They aren't able to do this because they are overwhelmed. Rescue on the cheap just like war on the cheap=defeat. As the poor people trying to rescue those poor people, did you know, all the schools in New Orleans are now losing their buses to the floods?

Insane. Those buses should have been filled with people and driven to high ground pronto before the storm hit! Simple: drive into the neighborhoods with a bull horn and two NG people per bus and start rousting people out! And then drive off. There are at least 5,000 such buses that are not lost causes. This would require 10,000 NG people which we don't have, do we?


People are going to die in riots and insurrections as the government shoots to kill. Elderly are already dying in droves, drowning or of lack of care. This is all so escapable. But we let things slide, played games as if these disasters won't happen. From the San Francisco Museum:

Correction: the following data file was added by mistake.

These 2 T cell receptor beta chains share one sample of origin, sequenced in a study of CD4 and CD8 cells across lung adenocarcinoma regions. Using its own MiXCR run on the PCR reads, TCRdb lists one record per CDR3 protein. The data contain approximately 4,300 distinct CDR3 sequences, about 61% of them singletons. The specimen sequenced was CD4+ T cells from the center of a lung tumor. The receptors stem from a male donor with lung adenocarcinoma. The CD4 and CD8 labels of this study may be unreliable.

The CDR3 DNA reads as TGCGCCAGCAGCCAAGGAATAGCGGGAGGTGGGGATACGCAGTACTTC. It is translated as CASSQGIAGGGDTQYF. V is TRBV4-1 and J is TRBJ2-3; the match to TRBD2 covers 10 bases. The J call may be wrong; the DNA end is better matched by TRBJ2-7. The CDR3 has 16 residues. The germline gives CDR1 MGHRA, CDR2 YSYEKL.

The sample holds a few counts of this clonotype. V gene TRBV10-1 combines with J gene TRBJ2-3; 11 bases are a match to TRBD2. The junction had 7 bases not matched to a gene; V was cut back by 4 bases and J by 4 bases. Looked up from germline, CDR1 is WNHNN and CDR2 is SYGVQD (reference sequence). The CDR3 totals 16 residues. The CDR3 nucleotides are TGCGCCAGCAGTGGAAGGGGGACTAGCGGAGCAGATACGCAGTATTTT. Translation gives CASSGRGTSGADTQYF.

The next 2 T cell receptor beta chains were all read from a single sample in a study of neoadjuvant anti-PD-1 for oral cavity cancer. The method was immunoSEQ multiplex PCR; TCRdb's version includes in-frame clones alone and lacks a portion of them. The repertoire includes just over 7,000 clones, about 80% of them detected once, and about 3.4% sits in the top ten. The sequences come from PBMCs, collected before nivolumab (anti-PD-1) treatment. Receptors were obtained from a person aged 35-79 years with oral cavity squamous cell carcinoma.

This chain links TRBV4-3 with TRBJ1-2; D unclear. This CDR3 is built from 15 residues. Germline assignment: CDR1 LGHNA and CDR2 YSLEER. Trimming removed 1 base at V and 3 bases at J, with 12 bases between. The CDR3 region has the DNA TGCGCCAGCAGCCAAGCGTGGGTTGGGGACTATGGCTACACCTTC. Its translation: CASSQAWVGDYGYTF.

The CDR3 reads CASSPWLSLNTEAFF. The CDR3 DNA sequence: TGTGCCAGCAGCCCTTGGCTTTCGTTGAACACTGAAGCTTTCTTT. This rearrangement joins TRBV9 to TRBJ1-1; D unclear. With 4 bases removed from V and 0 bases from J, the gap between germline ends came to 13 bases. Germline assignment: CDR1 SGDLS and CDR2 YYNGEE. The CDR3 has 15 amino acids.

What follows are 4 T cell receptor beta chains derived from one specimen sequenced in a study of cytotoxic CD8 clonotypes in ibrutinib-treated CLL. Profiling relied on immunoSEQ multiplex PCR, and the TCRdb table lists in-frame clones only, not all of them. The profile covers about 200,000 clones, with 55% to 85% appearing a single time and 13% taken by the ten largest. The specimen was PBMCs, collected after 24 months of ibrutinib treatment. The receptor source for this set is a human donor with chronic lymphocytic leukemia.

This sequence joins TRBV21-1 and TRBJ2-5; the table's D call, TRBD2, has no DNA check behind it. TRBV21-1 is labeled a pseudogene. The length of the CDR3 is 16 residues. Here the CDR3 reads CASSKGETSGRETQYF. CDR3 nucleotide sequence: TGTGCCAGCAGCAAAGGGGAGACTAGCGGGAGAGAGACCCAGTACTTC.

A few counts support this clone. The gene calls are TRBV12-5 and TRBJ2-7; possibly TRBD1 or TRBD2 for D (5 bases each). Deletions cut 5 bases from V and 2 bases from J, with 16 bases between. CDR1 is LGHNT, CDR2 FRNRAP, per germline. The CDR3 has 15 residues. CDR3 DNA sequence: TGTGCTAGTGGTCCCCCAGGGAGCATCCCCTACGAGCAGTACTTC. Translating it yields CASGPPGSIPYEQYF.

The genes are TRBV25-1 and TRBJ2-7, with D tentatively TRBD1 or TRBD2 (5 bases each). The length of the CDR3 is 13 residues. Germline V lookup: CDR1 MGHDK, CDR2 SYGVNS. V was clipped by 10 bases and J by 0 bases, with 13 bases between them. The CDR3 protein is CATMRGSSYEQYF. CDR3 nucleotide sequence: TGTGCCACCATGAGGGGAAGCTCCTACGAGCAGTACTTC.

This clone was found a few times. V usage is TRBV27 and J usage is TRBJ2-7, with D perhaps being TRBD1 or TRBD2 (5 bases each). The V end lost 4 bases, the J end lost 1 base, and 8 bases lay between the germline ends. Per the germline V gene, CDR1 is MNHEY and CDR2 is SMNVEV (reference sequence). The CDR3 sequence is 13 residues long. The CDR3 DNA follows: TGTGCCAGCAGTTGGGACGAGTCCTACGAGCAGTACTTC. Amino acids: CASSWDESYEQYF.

This reminds me of 9/11 when everyone protecting America was snoring away. Lives will be lost due to lack of foresight and care.

We need people who want to be functional running our government but then look at yesterday's "Golden Scapegoat" winner.

Last and not least, Atrioscomes this from Pandragon:

New Orleans had long known it was highly vulnerable to flooding and a direct hit from a hurricane. In fact, the federal government has been working with state and local officials in the region since the late 1960s on major hurricane and flood relief efforts. When flooding from a massive rainstorm in May 1995 killed six people, Congress authorized the Southeast Louisiana Urban Flood Control Project, or SELA.